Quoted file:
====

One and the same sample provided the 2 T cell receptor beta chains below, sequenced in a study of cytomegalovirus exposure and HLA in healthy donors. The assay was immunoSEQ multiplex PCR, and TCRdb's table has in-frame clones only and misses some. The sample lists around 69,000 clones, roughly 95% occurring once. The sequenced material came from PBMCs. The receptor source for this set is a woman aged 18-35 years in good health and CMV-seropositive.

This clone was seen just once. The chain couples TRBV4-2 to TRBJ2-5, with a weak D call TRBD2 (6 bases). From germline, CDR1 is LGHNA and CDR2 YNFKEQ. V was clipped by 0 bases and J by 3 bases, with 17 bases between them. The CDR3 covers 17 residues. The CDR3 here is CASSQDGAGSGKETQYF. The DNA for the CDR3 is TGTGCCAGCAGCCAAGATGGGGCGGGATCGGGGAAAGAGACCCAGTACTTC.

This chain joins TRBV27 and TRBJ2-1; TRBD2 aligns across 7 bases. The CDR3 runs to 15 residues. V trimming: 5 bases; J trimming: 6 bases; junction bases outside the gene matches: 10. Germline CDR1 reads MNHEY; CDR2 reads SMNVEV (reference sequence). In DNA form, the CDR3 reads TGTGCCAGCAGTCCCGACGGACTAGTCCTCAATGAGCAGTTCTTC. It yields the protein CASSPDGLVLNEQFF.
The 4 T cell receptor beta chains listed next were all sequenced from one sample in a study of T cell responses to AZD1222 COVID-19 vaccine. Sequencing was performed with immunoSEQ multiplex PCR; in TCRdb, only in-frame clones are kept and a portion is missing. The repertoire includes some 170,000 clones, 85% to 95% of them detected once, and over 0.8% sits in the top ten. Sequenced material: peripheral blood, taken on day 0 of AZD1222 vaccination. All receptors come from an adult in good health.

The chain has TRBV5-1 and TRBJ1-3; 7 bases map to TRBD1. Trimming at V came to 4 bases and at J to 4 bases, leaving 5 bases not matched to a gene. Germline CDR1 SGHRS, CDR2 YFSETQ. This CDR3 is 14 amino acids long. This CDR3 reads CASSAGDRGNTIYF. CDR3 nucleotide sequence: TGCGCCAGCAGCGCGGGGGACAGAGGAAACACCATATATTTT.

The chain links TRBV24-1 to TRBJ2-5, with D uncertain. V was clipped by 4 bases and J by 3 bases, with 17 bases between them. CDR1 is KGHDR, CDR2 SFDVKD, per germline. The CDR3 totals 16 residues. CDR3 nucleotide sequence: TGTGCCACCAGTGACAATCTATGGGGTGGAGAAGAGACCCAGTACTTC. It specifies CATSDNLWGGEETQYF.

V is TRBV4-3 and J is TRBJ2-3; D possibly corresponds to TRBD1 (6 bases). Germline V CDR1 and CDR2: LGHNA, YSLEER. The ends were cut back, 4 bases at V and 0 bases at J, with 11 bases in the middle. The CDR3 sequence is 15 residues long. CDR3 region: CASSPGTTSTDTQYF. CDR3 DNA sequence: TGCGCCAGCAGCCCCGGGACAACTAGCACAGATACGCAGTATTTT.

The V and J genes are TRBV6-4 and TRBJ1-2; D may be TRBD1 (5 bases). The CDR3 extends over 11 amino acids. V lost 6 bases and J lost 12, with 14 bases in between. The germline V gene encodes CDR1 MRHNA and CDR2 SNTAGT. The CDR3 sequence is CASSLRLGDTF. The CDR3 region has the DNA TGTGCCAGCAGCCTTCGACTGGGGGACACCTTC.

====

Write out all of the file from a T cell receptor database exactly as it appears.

One and the same sample provided the 2 T cell receptor beta chains below, sequenced in a study of cytomegalovirus exposure and HLA in healthy donors. The assay was immunoSEQ multiplex PCR, and TCRdb's table has in-frame clones only and misses some. The sample lists around 69,000 clones, roughly 95% occurring once. The sequenced material came from PBMCs. The receptor source for this set is a woman aged 18-35 years in good health and CMV-seropositive.

This clone was seen just once. The chain couples TRBV4-2 to TRBJ2-5, with a weak D call TRBD2 (6 bases). From germline, CDR1 is LGHNA and CDR2 YNFKEQ. V was clipped by 0 bases and J by 3 bases, with 17 bases between them. The CDR3 covers 17 residues. The CDR3 here is CASSQDGAGSGKETQYF. The DNA for the CDR3 is TGTGCCAGCAGCCAAGATGGGGCGGGATCGGGGAAAGAGACCCAGTACTTC.

This chain joins TRBV27 and TRBJ2-1; TRBD2 aligns across 7 bases. The CDR3 runs to 15 residues. V trimming: 5 bases; J trimming: 6 bases; junction bases outside the gene matches: 10. Germline CDR1 reads MNHEY; CDR2 reads SMNVEV (reference sequence). In DNA form, the CDR3 reads TGTGCCAGCAGTCCCGACGGACTAGTCCTCAATGAGCAGTTCTTC. It yields the protein CASSPDGLVLNEQFF.
The 4 T cell receptor beta chains listed next were all sequenced from one sample in a study of T cell responses to AZD1222 COVID-19 vaccine. Sequencing was performed with immunoSEQ multiplex PCR; in TCRdb, only in-frame clones are kept and a portion is missing. The repertoire includes some 170,000 clones, 85% to 95% of them detected once, and over 0.8% sits in the top ten. Sequenced material: peripheral blood, taken on day 0 of AZD1222 vaccination. All receptors come from an adult in good health.

The chain has TRBV5-1 and TRBJ1-3; 7 bases map to TRBD1. Trimming at V came to 4 bases and at J to 4 bases, leaving 5 bases not matched to a gene. Germline CDR1 SGHRS, CDR2 YFSETQ. This CDR3 is 14 amino acids long. This CDR3 reads CASSAGDRGNTIYF. CDR3 nucleotide sequence: TGCGCCAGCAGCGCGGGGGACAGAGGAAACACCATATATTTT.

The chain links TRBV24-1 to TRBJ2-5, with D uncertain. V was clipped by 4 bases and J by 3 bases, with 17 bases between them. CDR1 is KGHDR, CDR2 SFDVKD, per germline. The CDR3 totals 16 residues. CDR3 nucleotide sequence: TGTGCCACCAGTGACAATCTATGGGGTGGAGAAGAGACCCAGTACTTC. It specifies CATSDNLWGGEETQYF.

V is TRBV4-3 and J is TRBJ2-3; D possibly corresponds to TRBD1 (6 bases). Germline V CDR1 and CDR2: LGHNA, YSLEER. The ends were cut back, 4 bases at V and 0 bases at J, with 11 bases in the middle. The CDR3 sequence is 15 residues long. CDR3 region: CASSPGTTSTDTQYF. CDR3 DNA sequence: TGCGCCAGCAGCCCCGGGACAACTAGCACAGATACGCAGTATTTT.

The V and J genes are TRBV6-4 and TRBJ1-2; D may be TRBD1 (5 bases). The CDR3 extends over 11 amino acids. V lost 6 bases and J lost 12, with 14 bases in between. The germline V gene encodes CDR1 MRHNA and CDR2 SNTAGT. The CDR3 sequence is CASSLRLGDTF. The CDR3 region has the DNA TGTGCCAGCAGCCTTCGACTGGGGGACACCTTC.